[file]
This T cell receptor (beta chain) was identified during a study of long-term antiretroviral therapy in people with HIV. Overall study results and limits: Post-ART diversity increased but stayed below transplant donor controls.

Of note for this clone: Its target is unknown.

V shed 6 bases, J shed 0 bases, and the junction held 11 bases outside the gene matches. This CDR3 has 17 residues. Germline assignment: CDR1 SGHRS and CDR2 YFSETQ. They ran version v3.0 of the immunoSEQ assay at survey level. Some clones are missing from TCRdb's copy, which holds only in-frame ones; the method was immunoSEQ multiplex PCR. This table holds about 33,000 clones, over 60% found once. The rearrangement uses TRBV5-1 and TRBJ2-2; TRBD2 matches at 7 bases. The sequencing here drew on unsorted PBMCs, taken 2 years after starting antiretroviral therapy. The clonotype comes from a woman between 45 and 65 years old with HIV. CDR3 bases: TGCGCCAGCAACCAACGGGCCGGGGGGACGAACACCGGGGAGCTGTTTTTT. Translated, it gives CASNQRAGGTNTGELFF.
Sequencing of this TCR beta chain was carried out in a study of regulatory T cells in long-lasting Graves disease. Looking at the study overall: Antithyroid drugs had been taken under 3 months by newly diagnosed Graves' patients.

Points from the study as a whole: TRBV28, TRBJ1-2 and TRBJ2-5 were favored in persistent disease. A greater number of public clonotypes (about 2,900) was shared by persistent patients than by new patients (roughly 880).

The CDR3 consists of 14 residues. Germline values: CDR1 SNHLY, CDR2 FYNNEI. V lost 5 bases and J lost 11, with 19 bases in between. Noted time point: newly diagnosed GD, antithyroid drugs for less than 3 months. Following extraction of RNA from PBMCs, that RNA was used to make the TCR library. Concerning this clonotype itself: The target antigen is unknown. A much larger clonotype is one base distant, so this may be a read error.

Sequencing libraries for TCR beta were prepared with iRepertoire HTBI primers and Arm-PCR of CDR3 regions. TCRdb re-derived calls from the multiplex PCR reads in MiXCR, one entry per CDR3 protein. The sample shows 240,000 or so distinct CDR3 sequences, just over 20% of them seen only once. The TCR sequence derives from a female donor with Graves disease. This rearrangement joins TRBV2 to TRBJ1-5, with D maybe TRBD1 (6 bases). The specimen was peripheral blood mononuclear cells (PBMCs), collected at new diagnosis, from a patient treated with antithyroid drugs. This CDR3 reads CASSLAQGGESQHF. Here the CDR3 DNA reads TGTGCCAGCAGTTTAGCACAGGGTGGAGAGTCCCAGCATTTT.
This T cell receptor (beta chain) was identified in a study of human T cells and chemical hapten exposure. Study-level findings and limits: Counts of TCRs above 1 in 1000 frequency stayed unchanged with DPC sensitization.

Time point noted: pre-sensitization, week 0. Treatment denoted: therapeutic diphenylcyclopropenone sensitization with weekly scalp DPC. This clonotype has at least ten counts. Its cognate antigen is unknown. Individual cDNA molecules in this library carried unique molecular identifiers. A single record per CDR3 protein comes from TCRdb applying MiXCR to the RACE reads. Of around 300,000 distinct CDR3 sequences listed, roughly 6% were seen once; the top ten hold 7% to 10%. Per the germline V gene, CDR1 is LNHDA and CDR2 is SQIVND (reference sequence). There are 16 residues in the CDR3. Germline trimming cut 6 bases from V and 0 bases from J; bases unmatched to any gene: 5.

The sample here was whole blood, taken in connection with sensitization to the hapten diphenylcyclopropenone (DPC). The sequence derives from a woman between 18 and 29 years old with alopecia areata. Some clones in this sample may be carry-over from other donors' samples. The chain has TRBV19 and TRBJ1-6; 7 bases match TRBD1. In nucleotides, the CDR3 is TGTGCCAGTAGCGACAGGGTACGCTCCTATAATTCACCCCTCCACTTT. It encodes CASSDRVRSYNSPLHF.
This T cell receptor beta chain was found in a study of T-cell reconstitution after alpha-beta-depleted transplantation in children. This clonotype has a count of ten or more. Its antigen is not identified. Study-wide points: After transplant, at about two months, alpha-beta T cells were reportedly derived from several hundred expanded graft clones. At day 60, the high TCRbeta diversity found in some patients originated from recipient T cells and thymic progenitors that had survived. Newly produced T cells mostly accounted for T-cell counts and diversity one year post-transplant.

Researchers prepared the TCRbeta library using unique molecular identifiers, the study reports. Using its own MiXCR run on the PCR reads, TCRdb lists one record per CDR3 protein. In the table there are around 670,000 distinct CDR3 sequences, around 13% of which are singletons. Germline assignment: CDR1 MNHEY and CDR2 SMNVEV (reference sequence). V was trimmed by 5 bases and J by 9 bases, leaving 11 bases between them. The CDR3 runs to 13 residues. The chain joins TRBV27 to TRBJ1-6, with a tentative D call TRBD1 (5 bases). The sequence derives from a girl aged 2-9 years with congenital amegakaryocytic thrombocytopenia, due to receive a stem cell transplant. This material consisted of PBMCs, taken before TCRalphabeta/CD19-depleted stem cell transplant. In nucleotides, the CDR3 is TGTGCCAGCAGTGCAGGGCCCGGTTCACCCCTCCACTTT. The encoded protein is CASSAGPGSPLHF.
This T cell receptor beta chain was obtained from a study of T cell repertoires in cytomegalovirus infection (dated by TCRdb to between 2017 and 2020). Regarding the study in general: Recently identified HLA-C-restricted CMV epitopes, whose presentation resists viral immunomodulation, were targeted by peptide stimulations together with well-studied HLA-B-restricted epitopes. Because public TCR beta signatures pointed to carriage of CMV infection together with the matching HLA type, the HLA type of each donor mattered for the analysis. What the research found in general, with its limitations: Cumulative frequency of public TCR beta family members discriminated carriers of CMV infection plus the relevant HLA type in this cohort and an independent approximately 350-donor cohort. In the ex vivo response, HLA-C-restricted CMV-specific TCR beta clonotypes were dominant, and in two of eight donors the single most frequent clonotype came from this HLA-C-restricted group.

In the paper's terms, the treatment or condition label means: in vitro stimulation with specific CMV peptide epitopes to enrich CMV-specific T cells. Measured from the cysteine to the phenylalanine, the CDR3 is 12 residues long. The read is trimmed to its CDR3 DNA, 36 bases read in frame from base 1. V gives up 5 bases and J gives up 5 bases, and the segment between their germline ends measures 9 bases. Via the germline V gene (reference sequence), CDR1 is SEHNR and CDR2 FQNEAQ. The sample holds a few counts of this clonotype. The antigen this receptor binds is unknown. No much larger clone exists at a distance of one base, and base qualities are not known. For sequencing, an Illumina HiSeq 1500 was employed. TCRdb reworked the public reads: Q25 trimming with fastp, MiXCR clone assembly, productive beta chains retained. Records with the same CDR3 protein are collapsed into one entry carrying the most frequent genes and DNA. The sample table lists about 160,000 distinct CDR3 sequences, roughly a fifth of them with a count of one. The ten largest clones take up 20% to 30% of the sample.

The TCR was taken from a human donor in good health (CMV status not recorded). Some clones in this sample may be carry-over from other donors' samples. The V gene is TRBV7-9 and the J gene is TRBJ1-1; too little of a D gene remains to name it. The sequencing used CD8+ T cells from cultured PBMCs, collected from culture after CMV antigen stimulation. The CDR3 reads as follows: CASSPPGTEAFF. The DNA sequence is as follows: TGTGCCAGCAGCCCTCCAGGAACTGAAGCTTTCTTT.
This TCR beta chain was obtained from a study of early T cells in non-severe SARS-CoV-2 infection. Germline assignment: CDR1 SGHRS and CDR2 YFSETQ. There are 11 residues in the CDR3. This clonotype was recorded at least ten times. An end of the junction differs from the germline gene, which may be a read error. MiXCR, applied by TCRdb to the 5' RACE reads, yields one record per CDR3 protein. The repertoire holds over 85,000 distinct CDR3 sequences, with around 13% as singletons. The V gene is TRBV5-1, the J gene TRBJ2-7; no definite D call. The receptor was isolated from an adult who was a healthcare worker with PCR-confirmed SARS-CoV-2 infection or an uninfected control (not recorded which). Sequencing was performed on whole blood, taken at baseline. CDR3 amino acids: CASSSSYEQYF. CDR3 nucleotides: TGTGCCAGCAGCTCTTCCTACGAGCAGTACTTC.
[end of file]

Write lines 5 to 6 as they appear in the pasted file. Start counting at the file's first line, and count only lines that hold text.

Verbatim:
Points from the study as a whole: TRBV28, TRBJ1-2 and TRBJ2-5 were favored in persistent disease. A greater number of public clonotypes (about 2,900) was shared by persistent patients than by new patients (roughly 880).

The CDR3 consists of 14 residues. Germline values: CDR1 SNHLY, CDR2 FYNNEI. V lost 5 bases and J lost 11, with 19 bases in between. Noted time point: newly diagnosed GD, antithyroid drugs for less than 3 months. Following extraction of RNA from PBMCs, that RNA was used to make the TCR library. Concerning this clonotype itself: The target antigen is unknown. A much larger clonotype is one base distant, so this may be a read error.